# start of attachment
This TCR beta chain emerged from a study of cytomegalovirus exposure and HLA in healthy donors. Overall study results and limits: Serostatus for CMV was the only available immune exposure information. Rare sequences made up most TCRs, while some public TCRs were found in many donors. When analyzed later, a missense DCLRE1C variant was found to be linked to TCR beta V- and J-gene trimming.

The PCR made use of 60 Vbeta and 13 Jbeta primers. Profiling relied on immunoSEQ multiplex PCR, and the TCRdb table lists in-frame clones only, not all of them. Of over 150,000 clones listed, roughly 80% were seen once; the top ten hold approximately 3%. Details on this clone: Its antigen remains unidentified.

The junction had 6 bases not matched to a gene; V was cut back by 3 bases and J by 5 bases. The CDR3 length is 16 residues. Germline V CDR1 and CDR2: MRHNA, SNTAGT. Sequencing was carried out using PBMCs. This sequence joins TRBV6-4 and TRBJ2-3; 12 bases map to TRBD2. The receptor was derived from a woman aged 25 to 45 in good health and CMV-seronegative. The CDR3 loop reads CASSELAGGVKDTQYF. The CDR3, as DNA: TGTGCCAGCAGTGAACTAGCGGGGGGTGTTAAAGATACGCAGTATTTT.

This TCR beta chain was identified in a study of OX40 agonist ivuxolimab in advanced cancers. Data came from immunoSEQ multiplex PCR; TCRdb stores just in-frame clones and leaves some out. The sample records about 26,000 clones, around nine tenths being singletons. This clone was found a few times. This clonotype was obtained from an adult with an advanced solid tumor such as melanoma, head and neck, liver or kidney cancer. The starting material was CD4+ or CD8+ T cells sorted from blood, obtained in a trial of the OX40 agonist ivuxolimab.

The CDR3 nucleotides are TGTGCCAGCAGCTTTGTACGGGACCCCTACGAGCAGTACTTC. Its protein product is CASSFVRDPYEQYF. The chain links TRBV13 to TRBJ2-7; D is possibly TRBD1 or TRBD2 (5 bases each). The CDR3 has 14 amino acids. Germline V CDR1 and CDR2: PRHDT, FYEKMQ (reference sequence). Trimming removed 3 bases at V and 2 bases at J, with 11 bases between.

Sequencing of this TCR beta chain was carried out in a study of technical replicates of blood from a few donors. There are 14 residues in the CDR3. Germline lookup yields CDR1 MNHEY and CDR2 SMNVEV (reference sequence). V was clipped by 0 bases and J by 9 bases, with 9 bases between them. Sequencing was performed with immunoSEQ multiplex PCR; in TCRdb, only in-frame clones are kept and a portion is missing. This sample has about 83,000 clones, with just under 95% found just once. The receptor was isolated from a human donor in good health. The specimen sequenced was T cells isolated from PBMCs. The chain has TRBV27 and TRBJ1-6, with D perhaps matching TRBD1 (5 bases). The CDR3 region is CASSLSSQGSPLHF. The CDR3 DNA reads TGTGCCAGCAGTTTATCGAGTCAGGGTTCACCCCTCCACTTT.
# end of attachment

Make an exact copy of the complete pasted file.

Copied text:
This TCR beta chain emerged from a study of cytomegalovirus exposure and HLA in healthy donors. Overall study results and limits: Serostatus for CMV was the only available immune exposure information. Rare sequences made up most TCRs, while some public TCRs were found in many donors. When analyzed later, a missense DCLRE1C variant was found to be linked to TCR beta V- and J-gene trimming.

The PCR made use of 60 Vbeta and 13 Jbeta primers. Profiling relied on immunoSEQ multiplex PCR, and the TCRdb table lists in-frame clones only, not all of them. Of over 150,000 clones listed, roughly 80% were seen once; the top ten hold approximately 3%. Details on this clone: Its antigen remains unidentified.

The junction had 6 bases not matched to a gene; V was cut back by 3 bases and J by 5 bases. The CDR3 length is 16 residues. Germline V CDR1 and CDR2: MRHNA, SNTAGT. Sequencing was carried out using PBMCs. This sequence joins TRBV6-4 and TRBJ2-3; 12 bases map to TRBD2. The receptor was derived from a woman aged 25 to 45 in good health and CMV-seronegative. The CDR3 loop reads CASSELAGGVKDTQYF. The CDR3, as DNA: TGTGCCAGCAGTGAACTAGCGGGGGGTGTTAAAGATACGCAGTATTTT.

This TCR beta chain was identified in a study of OX40 agonist ivuxolimab in advanced cancers. Data came from immunoSEQ multiplex PCR; TCRdb stores just in-frame clones and leaves some out. The sample records about 26,000 clones, around nine tenths being singletons. This clone was found a few times. This clonotype was obtained from an adult with an advanced solid tumor such as melanoma, head and neck, liver or kidney cancer. The starting material was CD4+ or CD8+ T cells sorted from blood, obtained in a trial of the OX40 agonist ivuxolimab.

The CDR3 nucleotides are TGTGCCAGCAGCTTTGTACGGGACCCCTACGAGCAGTACTTC. Its protein product is CASSFVRDPYEQYF. The chain links TRBV13 to TRBJ2-7; D is possibly TRBD1 or TRBD2 (5 bases each). The CDR3 has 14 amino acids. Germline V CDR1 and CDR2: PRHDT, FYEKMQ (reference sequence). Trimming removed 3 bases at V and 2 bases at J, with 11 bases between.

Sequencing of this TCR beta chain was carried out in a study of technical replicates of blood from a few donors. There are 14 residues in the CDR3. Germline lookup yields CDR1 MNHEY and CDR2 SMNVEV (reference sequence). V was clipped by 0 bases and J by 9 bases, with 9 bases between them. Sequencing was performed with immunoSEQ multiplex PCR; in TCRdb, only in-frame clones are kept and a portion is missing. This sample has about 83,000 clones, with just under 95% found just once. The receptor was isolated from a human donor in good health. The specimen sequenced was T cells isolated from PBMCs. The chain has TRBV27 and TRBJ1-6, with D perhaps matching TRBD1 (5 bases). The CDR3 region is CASSLSSQGSPLHF. The CDR3 DNA reads TGTGCCAGCAGTTTATCGAGTCAGGGTTCACCCCTCCACTTT.